A reception to officially receive the return of stolen artefacts was held on Tuesday at the Byzantine museum of the Archbishop Makarios III foundation in Nicosia.
The event was attended by Archbishop Chrysostomos, Communications Minister Marios Demetriades and the Swiss ambassador, among others.
The 32 objects had been stolen from churches in the north and were repatriated from Munich on August 28.
They include murals, a pair of sanctuary doors, pictures and manuscripts. Seven prehistoric antiquities have already been transferred to the Cyprus Museum in Nicosia.
The artefacts are part of the cache found in the possession of Turkish art smuggler Aydin Dikmen in which have now been returned following a Munich court ruling in favour of the Cyprus Republic in March 2015 after 16 years of litigation.
Another 173 Byzantine antiquities were repatriated in 2013, which had been stolen from Greek Cypriot churches, churches of the Maronite and Armenian community and private collections after the Turkish invasion in 1974.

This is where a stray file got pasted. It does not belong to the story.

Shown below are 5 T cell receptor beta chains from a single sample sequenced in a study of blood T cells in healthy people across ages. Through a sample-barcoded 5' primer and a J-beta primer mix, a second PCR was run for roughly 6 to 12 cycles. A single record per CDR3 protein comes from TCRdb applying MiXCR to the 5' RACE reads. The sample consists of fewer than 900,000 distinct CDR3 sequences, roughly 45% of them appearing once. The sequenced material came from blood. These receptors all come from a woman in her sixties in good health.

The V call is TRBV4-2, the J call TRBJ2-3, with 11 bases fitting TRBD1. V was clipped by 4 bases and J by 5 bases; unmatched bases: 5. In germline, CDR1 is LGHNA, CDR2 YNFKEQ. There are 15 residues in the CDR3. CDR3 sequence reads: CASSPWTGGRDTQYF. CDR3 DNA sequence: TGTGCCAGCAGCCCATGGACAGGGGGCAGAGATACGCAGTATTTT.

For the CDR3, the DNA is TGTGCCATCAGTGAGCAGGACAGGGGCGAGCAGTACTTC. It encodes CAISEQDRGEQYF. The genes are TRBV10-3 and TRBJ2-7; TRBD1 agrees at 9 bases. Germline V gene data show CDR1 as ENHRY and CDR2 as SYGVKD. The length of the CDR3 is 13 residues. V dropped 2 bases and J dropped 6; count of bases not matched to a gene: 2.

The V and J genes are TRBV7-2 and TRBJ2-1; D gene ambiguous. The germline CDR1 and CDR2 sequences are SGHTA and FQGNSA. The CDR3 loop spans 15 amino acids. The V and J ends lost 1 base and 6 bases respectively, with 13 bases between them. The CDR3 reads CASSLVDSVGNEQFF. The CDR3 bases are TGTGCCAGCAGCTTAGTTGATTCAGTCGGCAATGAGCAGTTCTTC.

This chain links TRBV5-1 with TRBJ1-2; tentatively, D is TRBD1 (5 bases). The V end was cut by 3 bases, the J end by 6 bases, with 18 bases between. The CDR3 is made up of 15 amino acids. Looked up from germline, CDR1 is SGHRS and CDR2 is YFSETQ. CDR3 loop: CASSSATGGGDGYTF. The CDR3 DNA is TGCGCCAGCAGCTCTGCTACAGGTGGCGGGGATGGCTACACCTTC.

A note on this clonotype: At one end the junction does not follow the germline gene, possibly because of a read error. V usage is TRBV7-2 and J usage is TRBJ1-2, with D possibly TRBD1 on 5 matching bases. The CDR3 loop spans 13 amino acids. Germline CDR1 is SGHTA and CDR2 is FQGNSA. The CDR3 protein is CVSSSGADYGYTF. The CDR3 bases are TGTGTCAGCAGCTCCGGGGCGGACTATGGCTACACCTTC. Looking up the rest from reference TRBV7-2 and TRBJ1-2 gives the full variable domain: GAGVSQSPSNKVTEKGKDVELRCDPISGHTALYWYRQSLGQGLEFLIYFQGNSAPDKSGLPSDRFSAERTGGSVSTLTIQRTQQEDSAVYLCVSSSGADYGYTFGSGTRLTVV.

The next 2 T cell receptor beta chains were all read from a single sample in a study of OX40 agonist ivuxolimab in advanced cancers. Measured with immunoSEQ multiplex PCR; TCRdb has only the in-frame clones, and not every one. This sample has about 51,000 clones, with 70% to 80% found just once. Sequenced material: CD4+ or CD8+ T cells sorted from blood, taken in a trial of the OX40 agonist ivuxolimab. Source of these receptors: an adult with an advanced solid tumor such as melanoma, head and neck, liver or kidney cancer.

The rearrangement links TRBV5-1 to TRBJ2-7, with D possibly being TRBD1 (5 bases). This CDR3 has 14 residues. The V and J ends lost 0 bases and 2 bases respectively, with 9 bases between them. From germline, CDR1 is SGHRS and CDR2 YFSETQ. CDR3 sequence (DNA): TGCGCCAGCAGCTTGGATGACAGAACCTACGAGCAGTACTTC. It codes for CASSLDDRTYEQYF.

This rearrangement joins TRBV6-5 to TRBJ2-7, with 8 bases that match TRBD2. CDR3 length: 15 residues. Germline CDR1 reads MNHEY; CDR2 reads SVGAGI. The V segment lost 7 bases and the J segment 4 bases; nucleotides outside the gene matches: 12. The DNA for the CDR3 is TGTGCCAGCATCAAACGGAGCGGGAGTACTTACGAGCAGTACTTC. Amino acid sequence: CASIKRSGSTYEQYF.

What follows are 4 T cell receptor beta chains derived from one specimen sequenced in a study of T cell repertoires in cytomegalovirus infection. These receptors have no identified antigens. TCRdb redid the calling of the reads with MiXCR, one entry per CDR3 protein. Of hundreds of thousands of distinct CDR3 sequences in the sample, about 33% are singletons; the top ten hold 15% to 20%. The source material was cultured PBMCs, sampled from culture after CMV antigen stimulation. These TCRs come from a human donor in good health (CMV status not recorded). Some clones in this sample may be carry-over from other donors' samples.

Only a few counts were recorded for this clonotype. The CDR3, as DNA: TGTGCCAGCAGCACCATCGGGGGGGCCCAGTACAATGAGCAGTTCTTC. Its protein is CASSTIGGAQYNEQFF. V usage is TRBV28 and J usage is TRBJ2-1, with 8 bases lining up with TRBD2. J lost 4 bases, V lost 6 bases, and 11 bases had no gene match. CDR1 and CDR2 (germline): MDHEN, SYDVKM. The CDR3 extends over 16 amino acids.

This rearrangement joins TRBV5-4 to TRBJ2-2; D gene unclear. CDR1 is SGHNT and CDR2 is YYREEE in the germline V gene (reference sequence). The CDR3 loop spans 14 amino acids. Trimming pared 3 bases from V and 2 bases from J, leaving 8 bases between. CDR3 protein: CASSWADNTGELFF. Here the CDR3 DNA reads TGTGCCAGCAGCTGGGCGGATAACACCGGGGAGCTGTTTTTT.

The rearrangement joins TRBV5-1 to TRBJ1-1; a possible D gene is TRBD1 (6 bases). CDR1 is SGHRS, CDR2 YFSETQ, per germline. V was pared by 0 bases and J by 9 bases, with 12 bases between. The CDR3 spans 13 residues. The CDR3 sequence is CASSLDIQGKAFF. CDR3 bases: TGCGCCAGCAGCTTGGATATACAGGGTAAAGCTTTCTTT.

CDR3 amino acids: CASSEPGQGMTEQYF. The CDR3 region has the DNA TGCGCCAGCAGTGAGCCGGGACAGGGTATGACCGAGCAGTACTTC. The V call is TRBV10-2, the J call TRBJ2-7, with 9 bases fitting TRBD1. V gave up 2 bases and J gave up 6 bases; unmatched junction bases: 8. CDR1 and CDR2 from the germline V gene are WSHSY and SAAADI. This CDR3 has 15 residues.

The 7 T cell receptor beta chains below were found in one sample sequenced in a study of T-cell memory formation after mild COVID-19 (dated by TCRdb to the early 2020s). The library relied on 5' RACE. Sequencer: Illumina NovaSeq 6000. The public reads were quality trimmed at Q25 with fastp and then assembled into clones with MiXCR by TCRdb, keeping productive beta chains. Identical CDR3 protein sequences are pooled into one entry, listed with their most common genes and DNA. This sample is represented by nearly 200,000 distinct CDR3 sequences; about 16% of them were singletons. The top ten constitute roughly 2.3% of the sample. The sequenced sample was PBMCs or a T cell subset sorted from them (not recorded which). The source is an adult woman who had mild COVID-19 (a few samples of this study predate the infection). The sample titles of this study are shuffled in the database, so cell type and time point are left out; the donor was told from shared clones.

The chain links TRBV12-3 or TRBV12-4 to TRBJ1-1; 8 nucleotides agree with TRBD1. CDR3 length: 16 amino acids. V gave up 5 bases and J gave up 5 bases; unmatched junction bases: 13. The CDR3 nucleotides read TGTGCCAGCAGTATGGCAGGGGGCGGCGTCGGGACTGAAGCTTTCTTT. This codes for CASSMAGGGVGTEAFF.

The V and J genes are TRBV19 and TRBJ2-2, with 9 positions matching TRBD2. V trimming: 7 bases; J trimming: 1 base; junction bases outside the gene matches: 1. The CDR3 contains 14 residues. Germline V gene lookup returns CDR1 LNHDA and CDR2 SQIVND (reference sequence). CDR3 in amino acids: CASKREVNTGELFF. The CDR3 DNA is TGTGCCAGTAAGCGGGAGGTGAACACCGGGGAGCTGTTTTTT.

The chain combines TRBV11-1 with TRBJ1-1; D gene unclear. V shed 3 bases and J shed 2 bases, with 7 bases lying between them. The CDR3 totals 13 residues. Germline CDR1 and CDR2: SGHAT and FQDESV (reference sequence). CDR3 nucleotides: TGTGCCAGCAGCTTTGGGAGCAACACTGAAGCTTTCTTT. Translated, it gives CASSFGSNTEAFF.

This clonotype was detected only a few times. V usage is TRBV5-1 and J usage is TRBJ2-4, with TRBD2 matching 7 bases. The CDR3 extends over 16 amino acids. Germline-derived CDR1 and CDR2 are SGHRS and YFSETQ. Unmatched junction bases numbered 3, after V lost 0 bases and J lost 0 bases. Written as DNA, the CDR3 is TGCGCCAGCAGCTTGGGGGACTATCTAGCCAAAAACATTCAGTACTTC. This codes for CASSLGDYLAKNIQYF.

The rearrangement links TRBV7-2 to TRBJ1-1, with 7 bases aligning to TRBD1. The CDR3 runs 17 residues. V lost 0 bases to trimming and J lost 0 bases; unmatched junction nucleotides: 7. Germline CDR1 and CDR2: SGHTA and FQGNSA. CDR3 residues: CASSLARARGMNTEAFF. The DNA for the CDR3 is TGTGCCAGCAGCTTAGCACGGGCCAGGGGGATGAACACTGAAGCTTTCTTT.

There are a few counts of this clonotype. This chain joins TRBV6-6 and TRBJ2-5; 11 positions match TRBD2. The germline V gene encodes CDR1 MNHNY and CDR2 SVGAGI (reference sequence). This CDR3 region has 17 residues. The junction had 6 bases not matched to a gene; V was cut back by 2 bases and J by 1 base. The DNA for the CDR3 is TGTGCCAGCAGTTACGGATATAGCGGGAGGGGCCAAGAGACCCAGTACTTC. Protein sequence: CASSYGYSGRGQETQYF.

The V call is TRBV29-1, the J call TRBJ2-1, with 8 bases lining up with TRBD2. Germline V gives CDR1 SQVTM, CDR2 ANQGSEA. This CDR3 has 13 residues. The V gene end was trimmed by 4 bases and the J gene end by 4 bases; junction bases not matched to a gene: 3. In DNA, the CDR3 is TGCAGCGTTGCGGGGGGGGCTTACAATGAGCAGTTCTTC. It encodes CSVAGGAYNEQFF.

In his address at the event on Tuesday, the Ambassador of Switzerland Peter Reinhardt said the Swiss Government supported the restoration of Cypriot cultural treasures.
He mentioned that Switzerland has already supported a project to digitise and document movable cultural goods stemming from the northern part of Cyprus since 2013. For this year, Switzerland announced a grant worth 100.000 Swiss francs (around €91,000) to help restore Cyprus cultural treasures.
The speeches were followed by a tour and presentation of the returned ecclesiastical treasures and an explanation of the maintenance works which will be carried out by the department of antiquities.